Mayor Marion Barry announced that the city had signed a seven-year contract with Lockheed Martin Corp. to install, maintain and manage at least 15,500 digital parking meters throughout the District of Columbia.
The district government has been losing millions of dollars annually in recent years to hacksaw vandals who target parking meters. And local officials have been unable to come up with money to replace the destroyed devices.
This year alone, city officials estimate parking revenues will drop from to $6.7 million, from an annual average of $11 million.
“We needed to do something about it,” said City Administrator Michael Rogers. He predicted that the revenues will shoot past $13 million a year once the Lockheed Martin contract is implemented.
If approved by the city council and a congressionally established financial control board overseeing the district government, the contract could take effect by the end of July.
It requires the company to replace all existing meters within 12 months with new models that accept both coin and electronic card payment. At least 97 percent of the new meters must be in working order at all times. If not, Lockheed Martin will face financial penalties, Rogers said.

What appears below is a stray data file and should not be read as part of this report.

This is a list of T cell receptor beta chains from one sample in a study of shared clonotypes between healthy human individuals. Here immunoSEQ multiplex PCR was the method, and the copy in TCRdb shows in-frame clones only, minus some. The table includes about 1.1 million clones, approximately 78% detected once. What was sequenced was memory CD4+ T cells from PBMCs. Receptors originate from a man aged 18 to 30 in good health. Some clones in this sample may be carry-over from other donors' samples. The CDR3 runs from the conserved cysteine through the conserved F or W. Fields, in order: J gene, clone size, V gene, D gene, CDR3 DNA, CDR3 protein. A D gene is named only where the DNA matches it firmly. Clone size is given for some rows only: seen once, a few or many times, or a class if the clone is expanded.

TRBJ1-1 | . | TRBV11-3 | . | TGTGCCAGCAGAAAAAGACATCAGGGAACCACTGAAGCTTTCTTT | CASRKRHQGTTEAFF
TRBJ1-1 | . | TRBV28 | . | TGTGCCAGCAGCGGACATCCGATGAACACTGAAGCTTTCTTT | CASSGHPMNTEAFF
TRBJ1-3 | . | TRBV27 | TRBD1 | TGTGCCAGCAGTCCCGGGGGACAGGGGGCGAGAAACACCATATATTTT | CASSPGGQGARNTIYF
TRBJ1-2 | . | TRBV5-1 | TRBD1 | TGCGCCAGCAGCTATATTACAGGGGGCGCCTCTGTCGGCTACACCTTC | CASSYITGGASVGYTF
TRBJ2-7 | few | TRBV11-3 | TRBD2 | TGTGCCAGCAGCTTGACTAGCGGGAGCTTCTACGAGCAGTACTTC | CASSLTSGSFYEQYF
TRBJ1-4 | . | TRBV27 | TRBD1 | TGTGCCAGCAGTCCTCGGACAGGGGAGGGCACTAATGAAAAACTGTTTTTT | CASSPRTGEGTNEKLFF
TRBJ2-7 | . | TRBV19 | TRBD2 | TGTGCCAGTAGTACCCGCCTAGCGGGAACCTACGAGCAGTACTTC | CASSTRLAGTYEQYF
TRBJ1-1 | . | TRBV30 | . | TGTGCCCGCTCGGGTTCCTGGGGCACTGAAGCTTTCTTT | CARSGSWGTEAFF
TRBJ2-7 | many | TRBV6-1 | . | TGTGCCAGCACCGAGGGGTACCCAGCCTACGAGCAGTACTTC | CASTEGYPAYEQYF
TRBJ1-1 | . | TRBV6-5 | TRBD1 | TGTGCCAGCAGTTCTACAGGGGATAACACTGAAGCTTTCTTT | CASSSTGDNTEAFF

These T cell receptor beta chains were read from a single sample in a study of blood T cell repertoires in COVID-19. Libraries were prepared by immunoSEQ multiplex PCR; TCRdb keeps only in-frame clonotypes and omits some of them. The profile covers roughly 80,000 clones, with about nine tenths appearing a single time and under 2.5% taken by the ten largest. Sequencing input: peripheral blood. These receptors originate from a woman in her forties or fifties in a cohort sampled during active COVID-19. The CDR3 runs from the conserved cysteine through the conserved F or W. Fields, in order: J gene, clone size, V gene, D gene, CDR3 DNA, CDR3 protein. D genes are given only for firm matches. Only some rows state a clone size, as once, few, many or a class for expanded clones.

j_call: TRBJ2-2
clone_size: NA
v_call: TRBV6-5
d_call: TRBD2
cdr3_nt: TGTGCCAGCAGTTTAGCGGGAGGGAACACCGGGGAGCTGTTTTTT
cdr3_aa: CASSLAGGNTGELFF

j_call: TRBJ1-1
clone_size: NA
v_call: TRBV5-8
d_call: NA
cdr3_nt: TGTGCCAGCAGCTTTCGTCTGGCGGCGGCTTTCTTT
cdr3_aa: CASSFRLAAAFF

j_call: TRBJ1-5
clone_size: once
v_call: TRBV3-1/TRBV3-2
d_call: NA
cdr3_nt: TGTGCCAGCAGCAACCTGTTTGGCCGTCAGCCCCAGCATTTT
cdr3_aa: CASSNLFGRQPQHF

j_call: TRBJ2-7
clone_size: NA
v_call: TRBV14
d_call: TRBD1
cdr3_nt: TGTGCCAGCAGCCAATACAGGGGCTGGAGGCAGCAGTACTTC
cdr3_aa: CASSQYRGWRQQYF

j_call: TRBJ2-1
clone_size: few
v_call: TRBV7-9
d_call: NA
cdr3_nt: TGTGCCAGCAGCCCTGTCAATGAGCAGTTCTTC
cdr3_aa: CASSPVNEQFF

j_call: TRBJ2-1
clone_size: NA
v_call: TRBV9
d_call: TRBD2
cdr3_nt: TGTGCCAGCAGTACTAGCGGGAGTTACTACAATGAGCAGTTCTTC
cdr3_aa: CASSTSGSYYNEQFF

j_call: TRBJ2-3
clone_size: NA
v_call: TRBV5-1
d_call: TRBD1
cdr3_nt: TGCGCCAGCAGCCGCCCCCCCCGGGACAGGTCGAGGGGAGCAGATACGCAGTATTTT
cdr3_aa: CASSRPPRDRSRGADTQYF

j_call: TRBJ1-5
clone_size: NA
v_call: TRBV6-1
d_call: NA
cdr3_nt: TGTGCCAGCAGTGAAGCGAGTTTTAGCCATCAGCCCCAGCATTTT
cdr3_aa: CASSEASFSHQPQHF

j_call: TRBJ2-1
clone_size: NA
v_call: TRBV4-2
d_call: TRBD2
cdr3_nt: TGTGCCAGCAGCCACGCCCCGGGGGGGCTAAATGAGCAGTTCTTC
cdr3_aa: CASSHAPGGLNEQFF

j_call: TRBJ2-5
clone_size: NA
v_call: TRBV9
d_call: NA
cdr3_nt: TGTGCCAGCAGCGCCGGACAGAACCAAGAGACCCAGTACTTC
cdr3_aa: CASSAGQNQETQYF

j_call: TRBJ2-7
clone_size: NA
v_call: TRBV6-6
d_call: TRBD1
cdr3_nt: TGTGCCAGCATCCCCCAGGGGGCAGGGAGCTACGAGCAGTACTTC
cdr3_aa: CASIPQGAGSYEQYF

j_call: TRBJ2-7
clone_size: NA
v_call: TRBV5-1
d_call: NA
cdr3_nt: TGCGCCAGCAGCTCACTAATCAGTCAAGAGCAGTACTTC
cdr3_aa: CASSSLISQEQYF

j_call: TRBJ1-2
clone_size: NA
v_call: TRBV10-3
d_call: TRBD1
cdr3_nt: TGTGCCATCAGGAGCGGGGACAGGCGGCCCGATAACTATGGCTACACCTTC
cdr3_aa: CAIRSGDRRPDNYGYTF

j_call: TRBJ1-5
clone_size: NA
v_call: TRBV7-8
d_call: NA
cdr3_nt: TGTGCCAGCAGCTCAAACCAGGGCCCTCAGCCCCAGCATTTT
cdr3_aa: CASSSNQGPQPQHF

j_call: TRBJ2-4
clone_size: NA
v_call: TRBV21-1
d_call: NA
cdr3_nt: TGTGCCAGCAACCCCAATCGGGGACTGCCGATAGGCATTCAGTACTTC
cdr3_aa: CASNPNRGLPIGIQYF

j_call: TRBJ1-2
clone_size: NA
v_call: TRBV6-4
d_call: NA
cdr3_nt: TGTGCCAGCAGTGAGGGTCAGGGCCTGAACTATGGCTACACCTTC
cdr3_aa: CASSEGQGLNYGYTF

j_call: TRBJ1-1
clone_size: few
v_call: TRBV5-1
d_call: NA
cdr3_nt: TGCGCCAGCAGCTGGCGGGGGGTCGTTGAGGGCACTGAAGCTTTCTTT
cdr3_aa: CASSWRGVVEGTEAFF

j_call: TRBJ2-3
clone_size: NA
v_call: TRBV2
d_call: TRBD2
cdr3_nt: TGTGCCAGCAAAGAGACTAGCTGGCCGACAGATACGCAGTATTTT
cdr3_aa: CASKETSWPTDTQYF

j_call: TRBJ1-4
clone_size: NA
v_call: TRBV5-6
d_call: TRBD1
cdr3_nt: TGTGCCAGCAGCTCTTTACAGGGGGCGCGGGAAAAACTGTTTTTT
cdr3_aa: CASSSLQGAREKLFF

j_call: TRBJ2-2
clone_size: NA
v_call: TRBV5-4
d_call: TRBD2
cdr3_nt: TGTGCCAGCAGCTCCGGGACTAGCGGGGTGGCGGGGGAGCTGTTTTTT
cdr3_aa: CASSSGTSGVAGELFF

Motorists now pay as much as 25 cents to park for 15 minutes at meters in prime downtown spaces. Many, however, have been paying nothing to park at beheaded meters that have become a common sight on the streets of Washington.
Barry says the digital meters are sturdier and more difficult to break into than the current, glass-covered models.
Lockheed-Martin, headquartered in the adjacent suburb of Bethesda, Md., won the contract after a controversial four-month selection process. Two women, Delphine Shepard and Norma Mapp, were removed from the six-member selection panel appointed by Rogers after questions arose about their associations with two bidders.